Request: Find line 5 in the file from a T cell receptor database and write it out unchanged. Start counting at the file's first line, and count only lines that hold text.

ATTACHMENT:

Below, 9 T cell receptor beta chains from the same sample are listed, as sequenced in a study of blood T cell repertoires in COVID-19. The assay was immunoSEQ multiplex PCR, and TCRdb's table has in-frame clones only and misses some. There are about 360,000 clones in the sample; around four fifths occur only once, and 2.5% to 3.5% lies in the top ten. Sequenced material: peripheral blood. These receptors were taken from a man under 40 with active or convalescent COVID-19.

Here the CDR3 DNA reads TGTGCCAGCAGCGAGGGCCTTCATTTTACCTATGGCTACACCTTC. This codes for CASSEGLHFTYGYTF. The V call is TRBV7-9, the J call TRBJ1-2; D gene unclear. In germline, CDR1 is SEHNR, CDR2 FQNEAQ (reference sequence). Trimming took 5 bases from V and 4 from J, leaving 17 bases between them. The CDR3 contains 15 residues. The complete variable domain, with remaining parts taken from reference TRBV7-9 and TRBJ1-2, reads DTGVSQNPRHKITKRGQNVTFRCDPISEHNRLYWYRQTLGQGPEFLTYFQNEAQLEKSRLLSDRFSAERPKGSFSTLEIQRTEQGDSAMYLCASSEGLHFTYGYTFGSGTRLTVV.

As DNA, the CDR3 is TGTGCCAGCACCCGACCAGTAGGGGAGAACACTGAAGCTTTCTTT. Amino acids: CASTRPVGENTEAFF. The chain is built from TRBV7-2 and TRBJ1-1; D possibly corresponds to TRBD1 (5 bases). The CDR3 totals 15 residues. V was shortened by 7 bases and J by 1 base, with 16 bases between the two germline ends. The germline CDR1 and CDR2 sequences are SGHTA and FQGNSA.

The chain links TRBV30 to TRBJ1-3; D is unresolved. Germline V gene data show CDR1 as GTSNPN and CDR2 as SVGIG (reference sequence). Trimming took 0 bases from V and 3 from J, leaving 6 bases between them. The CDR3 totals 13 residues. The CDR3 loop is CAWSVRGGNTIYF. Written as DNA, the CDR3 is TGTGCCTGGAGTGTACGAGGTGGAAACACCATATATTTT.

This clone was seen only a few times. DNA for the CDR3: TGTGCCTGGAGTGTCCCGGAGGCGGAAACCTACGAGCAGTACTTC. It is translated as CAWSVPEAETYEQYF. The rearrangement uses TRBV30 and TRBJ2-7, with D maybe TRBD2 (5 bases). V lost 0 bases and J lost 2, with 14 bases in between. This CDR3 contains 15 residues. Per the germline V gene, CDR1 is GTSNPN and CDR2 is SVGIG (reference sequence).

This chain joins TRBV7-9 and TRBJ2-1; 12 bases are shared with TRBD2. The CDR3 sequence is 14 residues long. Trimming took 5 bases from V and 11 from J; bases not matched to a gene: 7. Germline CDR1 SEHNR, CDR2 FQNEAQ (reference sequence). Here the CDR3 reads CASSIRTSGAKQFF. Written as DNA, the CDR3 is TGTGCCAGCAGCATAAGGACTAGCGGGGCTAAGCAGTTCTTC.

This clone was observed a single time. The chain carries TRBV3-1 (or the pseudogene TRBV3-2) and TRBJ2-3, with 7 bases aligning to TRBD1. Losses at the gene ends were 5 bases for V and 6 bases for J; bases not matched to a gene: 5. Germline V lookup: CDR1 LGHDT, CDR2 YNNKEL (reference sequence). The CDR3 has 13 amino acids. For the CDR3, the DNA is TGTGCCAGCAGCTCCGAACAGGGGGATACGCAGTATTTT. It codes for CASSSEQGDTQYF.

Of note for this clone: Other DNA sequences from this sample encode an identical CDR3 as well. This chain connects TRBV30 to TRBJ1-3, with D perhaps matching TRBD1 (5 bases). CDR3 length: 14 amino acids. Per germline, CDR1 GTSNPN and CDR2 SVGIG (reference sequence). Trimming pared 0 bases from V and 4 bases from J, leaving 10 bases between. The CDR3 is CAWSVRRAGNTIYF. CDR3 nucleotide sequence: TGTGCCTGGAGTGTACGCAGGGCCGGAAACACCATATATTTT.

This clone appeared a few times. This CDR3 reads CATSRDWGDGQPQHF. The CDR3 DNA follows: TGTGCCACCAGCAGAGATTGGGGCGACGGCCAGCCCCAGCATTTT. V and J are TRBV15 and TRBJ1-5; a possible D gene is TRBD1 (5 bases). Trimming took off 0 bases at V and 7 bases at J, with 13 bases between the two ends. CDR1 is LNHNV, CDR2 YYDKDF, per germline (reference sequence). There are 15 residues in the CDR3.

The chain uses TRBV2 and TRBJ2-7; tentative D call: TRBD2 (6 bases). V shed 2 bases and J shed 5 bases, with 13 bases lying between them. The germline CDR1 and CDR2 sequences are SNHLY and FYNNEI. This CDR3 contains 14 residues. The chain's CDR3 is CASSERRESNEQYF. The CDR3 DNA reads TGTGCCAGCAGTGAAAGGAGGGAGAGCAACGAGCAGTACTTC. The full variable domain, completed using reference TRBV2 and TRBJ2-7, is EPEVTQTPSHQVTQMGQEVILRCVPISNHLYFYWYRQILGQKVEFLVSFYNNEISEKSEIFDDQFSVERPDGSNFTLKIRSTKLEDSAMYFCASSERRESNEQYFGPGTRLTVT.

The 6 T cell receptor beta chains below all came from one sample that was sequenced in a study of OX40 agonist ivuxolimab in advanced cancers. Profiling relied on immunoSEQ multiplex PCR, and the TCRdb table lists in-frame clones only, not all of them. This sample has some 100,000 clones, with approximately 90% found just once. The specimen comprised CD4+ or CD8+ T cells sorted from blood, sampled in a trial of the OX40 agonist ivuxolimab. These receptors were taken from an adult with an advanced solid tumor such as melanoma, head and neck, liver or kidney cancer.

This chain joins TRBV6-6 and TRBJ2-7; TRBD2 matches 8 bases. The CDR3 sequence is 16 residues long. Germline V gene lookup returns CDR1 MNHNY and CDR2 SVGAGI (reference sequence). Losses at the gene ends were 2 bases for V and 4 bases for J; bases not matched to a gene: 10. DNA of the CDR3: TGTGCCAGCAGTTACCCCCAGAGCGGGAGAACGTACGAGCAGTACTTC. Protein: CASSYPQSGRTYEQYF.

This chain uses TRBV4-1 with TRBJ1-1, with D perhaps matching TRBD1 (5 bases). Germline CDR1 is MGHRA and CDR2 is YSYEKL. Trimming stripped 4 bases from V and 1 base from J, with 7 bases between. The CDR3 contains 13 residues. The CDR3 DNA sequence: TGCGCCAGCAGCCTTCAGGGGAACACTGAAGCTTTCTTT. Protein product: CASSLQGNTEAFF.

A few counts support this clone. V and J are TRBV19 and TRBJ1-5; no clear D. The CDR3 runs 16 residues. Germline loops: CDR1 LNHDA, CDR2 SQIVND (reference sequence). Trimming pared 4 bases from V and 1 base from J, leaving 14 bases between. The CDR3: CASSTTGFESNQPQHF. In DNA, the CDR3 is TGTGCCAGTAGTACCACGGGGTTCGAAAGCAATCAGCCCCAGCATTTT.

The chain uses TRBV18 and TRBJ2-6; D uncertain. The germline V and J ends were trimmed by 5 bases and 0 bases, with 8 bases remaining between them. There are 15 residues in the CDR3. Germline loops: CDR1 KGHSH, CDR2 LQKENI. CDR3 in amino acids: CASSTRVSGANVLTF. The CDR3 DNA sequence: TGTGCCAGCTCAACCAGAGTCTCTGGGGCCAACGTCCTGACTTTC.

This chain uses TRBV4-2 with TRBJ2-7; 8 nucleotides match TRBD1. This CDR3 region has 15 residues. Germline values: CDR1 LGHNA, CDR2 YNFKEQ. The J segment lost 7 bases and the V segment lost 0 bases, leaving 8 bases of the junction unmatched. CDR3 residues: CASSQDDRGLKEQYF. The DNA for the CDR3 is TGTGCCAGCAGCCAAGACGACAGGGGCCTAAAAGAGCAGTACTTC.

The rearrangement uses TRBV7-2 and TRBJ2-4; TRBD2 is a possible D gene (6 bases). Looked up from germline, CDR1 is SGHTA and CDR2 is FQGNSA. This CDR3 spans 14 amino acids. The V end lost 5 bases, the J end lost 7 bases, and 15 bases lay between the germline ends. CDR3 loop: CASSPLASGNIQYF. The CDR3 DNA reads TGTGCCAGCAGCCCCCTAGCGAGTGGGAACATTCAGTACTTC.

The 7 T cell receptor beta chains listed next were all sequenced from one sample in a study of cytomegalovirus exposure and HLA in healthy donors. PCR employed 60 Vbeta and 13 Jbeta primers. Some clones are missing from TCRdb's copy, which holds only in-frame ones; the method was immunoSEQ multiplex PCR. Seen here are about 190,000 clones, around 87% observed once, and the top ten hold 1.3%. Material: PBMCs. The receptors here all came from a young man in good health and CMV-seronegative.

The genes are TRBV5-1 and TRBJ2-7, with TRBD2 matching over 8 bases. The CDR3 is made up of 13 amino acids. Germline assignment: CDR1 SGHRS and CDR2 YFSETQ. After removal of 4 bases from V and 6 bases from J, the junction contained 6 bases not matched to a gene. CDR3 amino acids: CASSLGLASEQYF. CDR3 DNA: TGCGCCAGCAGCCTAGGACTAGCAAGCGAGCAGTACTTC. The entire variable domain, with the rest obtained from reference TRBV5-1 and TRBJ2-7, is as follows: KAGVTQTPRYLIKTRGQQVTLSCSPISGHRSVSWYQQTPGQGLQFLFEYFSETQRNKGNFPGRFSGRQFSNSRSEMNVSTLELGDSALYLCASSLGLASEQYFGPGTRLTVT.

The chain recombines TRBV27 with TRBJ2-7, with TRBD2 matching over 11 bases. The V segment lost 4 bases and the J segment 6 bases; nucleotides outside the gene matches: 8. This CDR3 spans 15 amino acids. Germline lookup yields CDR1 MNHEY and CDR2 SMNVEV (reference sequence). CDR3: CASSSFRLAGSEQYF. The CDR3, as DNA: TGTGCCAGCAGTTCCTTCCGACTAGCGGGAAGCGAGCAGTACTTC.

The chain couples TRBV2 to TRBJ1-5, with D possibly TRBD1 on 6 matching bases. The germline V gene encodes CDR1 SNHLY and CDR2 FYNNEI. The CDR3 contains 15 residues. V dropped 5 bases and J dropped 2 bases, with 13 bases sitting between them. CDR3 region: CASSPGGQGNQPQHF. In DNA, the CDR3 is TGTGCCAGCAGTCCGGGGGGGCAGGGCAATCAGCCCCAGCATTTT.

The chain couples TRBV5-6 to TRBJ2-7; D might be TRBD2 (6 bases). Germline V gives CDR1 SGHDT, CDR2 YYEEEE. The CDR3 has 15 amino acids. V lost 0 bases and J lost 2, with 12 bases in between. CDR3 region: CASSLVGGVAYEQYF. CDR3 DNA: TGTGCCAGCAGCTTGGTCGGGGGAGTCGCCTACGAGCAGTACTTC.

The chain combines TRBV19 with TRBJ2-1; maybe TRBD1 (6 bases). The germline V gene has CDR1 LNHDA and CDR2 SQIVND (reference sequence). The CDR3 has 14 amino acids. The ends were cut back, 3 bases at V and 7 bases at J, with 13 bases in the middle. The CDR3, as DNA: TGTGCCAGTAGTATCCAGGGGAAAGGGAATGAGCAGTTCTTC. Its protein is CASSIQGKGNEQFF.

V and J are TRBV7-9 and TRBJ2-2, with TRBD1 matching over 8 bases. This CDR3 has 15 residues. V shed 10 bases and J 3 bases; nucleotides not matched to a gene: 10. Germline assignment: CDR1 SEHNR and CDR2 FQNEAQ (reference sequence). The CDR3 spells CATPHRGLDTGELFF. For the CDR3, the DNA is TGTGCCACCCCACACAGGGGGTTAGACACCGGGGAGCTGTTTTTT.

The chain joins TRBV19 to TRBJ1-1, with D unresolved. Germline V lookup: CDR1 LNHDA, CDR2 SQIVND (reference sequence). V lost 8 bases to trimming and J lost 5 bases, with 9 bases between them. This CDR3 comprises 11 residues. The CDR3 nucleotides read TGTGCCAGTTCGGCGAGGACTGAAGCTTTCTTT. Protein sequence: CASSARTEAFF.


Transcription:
This clone was seen only a few times. DNA for the CDR3: TGTGCCTGGAGTGTCCCGGAGGCGGAAACCTACGAGCAGTACTTC. It is translated as CAWSVPEAETYEQYF. The rearrangement uses TRBV30 and TRBJ2-7, with D maybe TRBD2 (5 bases). V lost 0 bases and J lost 2, with 14 bases in between. This CDR3 contains 15 residues. Per the germline V gene, CDR1 is GTSNPN and CDR2 is SVGIG (reference sequence).